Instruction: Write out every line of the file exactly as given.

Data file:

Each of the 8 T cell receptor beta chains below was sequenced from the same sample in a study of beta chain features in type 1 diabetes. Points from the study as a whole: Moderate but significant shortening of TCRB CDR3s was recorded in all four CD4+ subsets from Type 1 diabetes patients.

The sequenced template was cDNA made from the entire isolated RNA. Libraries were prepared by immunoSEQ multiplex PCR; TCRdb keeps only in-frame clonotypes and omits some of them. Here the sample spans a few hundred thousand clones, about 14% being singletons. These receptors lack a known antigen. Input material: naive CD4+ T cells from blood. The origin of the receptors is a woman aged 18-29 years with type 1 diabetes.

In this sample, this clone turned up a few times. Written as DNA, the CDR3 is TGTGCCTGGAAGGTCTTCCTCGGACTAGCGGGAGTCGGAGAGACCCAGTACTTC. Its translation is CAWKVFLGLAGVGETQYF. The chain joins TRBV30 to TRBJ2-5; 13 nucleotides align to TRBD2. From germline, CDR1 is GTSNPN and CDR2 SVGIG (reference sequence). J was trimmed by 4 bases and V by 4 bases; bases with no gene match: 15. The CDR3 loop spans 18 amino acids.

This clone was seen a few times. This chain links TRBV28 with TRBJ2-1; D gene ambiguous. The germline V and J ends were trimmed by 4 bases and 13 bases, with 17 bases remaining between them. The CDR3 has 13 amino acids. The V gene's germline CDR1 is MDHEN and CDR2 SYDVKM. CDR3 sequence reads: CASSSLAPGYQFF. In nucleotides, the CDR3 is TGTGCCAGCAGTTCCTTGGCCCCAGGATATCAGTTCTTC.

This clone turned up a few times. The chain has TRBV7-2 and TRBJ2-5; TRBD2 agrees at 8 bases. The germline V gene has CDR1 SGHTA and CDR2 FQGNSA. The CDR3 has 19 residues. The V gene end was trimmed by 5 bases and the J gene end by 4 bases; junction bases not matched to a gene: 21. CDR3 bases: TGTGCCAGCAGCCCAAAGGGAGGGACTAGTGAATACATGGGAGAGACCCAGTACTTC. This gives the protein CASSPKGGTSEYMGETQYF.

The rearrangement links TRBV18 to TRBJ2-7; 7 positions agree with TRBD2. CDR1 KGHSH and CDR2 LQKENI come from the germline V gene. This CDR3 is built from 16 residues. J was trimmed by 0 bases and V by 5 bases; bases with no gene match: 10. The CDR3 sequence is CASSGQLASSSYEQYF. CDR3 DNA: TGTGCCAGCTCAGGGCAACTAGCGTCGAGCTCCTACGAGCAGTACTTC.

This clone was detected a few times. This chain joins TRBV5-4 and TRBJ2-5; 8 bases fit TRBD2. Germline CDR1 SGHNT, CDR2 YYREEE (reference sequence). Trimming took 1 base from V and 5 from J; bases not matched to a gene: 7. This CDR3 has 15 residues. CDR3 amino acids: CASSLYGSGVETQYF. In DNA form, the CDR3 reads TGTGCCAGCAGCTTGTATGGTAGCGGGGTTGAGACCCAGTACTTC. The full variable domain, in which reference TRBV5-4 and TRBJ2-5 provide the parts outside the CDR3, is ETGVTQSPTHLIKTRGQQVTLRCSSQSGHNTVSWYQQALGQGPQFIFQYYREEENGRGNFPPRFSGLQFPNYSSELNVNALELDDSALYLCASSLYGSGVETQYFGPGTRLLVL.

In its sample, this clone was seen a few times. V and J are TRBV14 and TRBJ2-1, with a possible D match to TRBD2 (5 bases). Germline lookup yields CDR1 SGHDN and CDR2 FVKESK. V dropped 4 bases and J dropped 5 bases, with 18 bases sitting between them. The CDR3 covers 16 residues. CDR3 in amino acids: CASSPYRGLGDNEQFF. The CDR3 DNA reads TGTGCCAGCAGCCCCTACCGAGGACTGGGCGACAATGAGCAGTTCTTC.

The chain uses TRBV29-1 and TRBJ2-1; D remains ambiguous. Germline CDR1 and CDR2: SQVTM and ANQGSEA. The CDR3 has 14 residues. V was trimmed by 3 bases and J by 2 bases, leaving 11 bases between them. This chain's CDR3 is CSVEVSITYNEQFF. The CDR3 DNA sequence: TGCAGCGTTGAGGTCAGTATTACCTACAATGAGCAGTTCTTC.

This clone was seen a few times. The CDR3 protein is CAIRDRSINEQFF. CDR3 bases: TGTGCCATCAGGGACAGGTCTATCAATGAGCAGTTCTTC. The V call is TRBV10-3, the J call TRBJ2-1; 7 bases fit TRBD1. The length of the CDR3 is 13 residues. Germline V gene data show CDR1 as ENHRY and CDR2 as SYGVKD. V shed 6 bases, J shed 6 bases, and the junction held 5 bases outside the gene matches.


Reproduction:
Each of the 8 T cell receptor beta chains below was sequenced from the same sample in a study of beta chain features in type 1 diabetes. Points from the study as a whole: Moderate but significant shortening of TCRB CDR3s was recorded in all four CD4+ subsets from Type 1 diabetes patients.

The sequenced template was cDNA made from the entire isolated RNA. Libraries were prepared by immunoSEQ multiplex PCR; TCRdb keeps only in-frame clonotypes and omits some of them. Here the sample spans a few hundred thousand clones, about 14% being singletons. These receptors lack a known antigen. Input material: naive CD4+ T cells from blood. The origin of the receptors is a woman aged 18-29 years with type 1 diabetes.

In this sample, this clone turned up a few times. Written as DNA, the CDR3 is TGTGCCTGGAAGGTCTTCCTCGGACTAGCGGGAGTCGGAGAGACCCAGTACTTC. Its translation is CAWKVFLGLAGVGETQYF. The chain joins TRBV30 to TRBJ2-5; 13 nucleotides align to TRBD2. From germline, CDR1 is GTSNPN and CDR2 SVGIG (reference sequence). J was trimmed by 4 bases and V by 4 bases; bases with no gene match: 15. The CDR3 loop spans 18 amino acids.

This clone was seen a few times. This chain links TRBV28 with TRBJ2-1; D gene ambiguous. The germline V and J ends were trimmed by 4 bases and 13 bases, with 17 bases remaining between them. The CDR3 has 13 amino acids. The V gene's germline CDR1 is MDHEN and CDR2 SYDVKM. CDR3 sequence reads: CASSSLAPGYQFF. In nucleotides, the CDR3 is TGTGCCAGCAGTTCCTTGGCCCCAGGATATCAGTTCTTC.

This clone turned up a few times. The chain has TRBV7-2 and TRBJ2-5; TRBD2 agrees at 8 bases. The germline V gene has CDR1 SGHTA and CDR2 FQGNSA. The CDR3 has 19 residues. The V gene end was trimmed by 5 bases and the J gene end by 4 bases; junction bases not matched to a gene: 21. CDR3 bases: TGTGCCAGCAGCCCAAAGGGAGGGACTAGTGAATACATGGGAGAGACCCAGTACTTC. This gives the protein CASSPKGGTSEYMGETQYF.

The rearrangement links TRBV18 to TRBJ2-7; 7 positions agree with TRBD2. CDR1 KGHSH and CDR2 LQKENI come from the germline V gene. This CDR3 is built from 16 residues. J was trimmed by 0 bases and V by 5 bases; bases with no gene match: 10. The CDR3 sequence is CASSGQLASSSYEQYF. CDR3 DNA: TGTGCCAGCTCAGGGCAACTAGCGTCGAGCTCCTACGAGCAGTACTTC.

This clone was detected a few times. This chain joins TRBV5-4 and TRBJ2-5; 8 bases fit TRBD2. Germline CDR1 SGHNT, CDR2 YYREEE (reference sequence). Trimming took 1 base from V and 5 from J; bases not matched to a gene: 7. This CDR3 has 15 residues. CDR3 amino acids: CASSLYGSGVETQYF. In DNA form, the CDR3 reads TGTGCCAGCAGCTTGTATGGTAGCGGGGTTGAGACCCAGTACTTC. The full variable domain, in which reference TRBV5-4 and TRBJ2-5 provide the parts outside the CDR3, is ETGVTQSPTHLIKTRGQQVTLRCSSQSGHNTVSWYQQALGQGPQFIFQYYREEENGRGNFPPRFSGLQFPNYSSELNVNALELDDSALYLCASSLYGSGVETQYFGPGTRLLVL.

In its sample, this clone was seen a few times. V and J are TRBV14 and TRBJ2-1, with a possible D match to TRBD2 (5 bases). Germline lookup yields CDR1 SGHDN and CDR2 FVKESK. V dropped 4 bases and J dropped 5 bases, with 18 bases sitting between them. The CDR3 covers 16 residues. CDR3 in amino acids: CASSPYRGLGDNEQFF. The CDR3 DNA reads TGTGCCAGCAGCCCCTACCGAGGACTGGGCGACAATGAGCAGTTCTTC.

The chain uses TRBV29-1 and TRBJ2-1; D remains ambiguous. Germline CDR1 and CDR2: SQVTM and ANQGSEA. The CDR3 has 14 residues. V was trimmed by 3 bases and J by 2 bases, leaving 11 bases between them. This chain's CDR3 is CSVEVSITYNEQFF. The CDR3 DNA sequence: TGCAGCGTTGAGGTCAGTATTACCTACAATGAGCAGTTCTTC.

This clone was seen a few times. The CDR3 protein is CAIRDRSINEQFF. CDR3 bases: TGTGCCATCAGGGACAGGTCTATCAATGAGCAGTTCTTC. The V call is TRBV10-3, the J call TRBJ2-1; 7 bases fit TRBD1. The length of the CDR3 is 13 residues. Germline V gene data show CDR1 as ENHRY and CDR2 as SYGVKD. V shed 6 bases, J shed 6 bases, and the junction held 5 bases outside the gene matches.